Monday, March 07, 2011
PBS airs "Scott Houston: The Piano Guy"
with a basic link here, or his basic website here. The process is called "Play Piano in a Flash: 3 Steps to Piano Success". Were it that simple!
The class, in which each student had a small greatly reduced keyboard, offered to teach people who to play songs for social occasions without having to read much staff music. He made a comment about what mind of music works at social occasions, and that may not always be a Bach Musette or Mozart “Turkish Sonata” – but then again, it might.
There were some interesting points. The piano doesn’t have to be tuned and manipulated before playing it every time (a “real” piano has to be tuned occasionally), and you don’t need to build up calluses. (You do need to trim fingernails, which are “dead” appendages, like hair!) But “novices” have a real deal with the complexity of notation.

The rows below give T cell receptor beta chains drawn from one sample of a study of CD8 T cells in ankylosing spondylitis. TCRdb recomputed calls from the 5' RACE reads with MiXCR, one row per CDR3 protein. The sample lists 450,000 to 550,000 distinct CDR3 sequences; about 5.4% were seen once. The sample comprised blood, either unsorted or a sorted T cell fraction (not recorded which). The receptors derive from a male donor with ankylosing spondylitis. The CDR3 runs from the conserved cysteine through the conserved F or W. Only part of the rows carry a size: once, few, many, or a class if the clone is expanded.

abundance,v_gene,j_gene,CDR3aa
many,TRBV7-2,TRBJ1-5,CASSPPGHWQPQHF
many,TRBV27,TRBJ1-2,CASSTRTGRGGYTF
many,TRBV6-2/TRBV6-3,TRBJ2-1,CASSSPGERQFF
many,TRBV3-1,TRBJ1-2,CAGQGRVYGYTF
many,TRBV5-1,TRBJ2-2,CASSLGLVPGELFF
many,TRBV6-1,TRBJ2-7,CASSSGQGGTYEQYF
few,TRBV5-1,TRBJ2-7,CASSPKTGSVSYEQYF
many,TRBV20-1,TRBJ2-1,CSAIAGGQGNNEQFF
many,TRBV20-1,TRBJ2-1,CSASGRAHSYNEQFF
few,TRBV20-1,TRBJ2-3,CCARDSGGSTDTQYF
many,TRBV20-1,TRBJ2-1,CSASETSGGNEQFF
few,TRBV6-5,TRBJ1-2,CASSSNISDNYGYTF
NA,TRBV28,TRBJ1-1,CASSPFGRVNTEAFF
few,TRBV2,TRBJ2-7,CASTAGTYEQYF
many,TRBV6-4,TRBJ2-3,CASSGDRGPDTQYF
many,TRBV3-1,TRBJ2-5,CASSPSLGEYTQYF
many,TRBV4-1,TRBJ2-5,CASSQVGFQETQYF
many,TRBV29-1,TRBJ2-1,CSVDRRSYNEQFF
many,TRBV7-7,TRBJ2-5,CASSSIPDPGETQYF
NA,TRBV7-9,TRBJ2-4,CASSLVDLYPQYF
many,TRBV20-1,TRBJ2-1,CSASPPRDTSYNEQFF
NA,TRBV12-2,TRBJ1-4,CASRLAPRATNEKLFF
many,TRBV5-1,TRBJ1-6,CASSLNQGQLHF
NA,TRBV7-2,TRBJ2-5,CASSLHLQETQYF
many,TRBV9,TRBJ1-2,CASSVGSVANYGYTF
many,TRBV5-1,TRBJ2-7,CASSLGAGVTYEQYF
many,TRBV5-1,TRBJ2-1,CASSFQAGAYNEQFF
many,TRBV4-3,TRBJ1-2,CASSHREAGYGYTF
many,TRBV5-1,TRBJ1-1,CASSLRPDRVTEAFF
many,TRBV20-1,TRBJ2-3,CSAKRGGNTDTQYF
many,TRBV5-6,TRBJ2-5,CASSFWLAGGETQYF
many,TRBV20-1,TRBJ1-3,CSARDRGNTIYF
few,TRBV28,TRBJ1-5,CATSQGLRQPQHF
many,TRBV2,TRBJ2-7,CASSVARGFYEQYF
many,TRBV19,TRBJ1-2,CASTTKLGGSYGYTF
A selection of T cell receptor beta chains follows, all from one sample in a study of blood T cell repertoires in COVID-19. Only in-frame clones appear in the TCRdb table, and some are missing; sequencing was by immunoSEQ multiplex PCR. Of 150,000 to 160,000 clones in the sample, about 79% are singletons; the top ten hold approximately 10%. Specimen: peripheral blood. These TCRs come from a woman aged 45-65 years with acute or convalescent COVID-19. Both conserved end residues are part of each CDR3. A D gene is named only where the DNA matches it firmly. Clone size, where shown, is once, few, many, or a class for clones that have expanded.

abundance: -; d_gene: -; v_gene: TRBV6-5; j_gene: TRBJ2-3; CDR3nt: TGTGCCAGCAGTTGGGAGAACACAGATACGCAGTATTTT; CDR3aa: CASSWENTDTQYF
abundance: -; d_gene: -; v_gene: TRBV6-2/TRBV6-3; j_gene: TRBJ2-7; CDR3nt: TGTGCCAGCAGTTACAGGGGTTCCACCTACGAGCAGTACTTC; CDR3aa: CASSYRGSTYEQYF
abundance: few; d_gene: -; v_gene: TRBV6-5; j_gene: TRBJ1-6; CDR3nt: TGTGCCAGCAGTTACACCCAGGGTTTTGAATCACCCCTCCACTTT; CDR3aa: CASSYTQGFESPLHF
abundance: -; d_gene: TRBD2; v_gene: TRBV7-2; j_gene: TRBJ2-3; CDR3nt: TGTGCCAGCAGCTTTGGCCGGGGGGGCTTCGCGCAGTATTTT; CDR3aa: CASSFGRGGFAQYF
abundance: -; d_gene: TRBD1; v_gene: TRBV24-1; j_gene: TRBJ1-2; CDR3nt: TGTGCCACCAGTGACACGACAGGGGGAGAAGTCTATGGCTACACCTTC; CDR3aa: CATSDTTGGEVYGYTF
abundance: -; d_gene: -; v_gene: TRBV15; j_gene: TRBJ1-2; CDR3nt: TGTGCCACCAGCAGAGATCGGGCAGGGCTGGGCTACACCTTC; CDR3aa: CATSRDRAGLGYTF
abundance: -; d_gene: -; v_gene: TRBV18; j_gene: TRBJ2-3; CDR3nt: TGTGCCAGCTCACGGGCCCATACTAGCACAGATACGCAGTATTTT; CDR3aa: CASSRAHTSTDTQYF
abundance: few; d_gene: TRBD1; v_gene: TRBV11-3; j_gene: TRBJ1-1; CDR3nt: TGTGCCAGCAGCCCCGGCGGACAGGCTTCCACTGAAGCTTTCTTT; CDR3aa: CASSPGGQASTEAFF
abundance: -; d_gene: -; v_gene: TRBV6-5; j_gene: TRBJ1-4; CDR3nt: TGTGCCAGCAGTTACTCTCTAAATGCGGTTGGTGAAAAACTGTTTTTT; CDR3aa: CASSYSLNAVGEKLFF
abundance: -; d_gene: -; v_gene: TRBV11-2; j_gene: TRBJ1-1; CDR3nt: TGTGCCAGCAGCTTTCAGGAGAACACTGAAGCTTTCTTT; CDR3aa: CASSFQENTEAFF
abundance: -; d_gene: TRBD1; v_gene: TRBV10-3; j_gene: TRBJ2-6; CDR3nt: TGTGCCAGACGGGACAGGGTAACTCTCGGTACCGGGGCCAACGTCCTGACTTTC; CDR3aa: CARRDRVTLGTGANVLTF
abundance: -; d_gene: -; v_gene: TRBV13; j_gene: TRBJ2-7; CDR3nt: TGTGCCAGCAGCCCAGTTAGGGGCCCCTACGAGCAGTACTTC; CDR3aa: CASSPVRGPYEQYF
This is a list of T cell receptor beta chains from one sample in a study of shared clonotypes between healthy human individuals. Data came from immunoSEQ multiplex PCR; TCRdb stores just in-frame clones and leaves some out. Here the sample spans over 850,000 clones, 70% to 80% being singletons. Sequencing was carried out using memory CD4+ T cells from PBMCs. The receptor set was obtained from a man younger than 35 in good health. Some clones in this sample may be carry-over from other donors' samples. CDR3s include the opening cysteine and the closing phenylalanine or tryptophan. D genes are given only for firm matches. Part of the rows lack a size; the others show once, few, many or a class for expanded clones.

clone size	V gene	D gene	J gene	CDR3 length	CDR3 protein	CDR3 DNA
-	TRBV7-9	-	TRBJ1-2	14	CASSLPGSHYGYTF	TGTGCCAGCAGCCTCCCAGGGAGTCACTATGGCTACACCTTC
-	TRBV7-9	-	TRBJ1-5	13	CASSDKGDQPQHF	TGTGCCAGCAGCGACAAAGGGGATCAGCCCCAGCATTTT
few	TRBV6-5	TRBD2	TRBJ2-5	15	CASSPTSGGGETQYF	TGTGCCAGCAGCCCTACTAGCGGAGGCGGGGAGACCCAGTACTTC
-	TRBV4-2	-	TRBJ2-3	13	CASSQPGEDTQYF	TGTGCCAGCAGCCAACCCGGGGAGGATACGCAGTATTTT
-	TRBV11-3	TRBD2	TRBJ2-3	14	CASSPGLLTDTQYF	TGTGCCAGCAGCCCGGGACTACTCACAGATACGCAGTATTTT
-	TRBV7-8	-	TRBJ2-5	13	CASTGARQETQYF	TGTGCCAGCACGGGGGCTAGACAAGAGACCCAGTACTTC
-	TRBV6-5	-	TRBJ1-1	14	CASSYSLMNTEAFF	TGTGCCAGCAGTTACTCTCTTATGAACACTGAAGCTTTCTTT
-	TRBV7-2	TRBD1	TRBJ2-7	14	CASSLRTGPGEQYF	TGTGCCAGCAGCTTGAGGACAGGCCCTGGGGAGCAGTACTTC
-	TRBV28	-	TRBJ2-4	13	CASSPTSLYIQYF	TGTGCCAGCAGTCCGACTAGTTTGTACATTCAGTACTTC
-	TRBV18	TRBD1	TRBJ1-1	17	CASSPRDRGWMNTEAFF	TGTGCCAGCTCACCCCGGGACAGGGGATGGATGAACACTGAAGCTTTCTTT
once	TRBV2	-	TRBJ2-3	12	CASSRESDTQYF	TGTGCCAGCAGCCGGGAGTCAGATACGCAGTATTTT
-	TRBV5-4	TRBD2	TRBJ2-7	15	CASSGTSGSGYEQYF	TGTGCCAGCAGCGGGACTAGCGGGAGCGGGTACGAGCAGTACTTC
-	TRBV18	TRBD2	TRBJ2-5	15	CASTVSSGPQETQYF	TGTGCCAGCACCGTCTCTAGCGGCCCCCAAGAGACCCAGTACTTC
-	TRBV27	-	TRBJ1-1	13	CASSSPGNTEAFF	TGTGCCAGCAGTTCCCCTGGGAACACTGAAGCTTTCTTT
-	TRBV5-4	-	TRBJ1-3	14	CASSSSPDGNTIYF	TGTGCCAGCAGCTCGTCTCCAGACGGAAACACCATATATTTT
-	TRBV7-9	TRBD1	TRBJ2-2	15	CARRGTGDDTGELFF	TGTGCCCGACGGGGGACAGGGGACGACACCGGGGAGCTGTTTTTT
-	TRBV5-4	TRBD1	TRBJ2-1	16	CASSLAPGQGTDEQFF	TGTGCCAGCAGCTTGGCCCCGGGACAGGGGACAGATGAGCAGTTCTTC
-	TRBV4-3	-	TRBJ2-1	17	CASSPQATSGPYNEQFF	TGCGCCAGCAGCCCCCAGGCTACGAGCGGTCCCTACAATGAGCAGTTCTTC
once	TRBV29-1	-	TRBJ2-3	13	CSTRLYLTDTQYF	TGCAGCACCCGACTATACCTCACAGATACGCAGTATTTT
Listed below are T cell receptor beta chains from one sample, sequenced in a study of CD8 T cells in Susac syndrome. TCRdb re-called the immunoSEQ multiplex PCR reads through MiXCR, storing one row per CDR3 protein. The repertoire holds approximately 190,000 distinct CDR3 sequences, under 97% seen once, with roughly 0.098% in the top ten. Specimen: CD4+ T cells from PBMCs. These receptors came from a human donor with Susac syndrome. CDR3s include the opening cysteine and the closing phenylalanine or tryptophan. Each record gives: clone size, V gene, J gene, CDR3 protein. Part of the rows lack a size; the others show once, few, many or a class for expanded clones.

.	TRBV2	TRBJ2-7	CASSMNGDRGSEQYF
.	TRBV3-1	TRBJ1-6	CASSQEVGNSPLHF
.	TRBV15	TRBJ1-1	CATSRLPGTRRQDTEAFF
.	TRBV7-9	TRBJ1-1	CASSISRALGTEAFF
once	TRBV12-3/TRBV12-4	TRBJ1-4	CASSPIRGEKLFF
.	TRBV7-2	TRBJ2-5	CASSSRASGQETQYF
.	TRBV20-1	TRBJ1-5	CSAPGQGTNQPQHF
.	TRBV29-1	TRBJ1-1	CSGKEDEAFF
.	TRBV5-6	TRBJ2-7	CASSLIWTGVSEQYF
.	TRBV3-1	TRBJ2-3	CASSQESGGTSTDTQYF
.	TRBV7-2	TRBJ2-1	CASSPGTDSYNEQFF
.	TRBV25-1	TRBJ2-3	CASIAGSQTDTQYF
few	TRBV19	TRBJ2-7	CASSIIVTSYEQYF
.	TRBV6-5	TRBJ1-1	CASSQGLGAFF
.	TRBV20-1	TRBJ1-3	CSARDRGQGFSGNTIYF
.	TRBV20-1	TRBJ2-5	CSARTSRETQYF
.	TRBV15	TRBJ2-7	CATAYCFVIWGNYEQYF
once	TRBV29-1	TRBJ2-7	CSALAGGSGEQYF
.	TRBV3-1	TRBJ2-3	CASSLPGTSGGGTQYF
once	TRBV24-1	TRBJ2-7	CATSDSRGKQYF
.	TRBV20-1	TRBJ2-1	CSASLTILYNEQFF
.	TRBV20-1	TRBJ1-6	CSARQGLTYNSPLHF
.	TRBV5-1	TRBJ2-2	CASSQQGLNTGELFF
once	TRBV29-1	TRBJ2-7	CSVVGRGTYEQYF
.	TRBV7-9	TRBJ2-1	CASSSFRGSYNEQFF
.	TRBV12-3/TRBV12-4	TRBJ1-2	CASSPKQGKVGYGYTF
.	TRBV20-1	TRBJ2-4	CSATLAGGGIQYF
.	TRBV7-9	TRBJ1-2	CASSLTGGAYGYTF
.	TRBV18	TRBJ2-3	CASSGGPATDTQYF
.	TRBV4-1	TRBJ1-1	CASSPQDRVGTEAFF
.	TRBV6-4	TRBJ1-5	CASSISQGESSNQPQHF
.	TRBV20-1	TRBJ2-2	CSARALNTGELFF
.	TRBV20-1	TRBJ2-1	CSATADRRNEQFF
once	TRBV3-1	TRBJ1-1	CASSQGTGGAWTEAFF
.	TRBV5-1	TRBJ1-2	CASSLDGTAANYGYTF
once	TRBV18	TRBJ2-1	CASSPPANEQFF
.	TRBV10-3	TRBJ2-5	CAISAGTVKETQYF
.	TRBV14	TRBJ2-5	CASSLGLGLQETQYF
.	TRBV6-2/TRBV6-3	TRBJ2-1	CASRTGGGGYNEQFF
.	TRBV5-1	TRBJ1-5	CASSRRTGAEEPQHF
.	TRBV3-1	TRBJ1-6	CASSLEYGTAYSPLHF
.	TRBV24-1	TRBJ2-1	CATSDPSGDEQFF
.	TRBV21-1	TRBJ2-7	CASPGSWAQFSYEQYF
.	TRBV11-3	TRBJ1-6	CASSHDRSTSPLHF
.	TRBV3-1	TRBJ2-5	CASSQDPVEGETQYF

Actually, it seems like an accident of physics that a scale of twelve notes per octave (doubling of frequency) works so well (and composers use microtones so rarely). But it’s arbitrary that we use “C” as the middle note, rather than “A”. There is an arithmetic system for learning how key signatures (with sharps or flats) work, and also a mathematical system for meter. For kids, proficiency in music tends to go hand in hand with proficiency in math.
Here’s another trick: composers of piano music know that it’s easier to play fast passages with many black keys (like D-flat Major), than in native “C major”. Chopin and Liszt were particularly fond of using the black keys heavily.
It’s interesting, to someone with nine years piano and years of classical record collecting and some ties to the arts community, how people sell “music” (or subscription tickets to performances) for a living. Sales and art creation are not the same activities, psychologically speaking.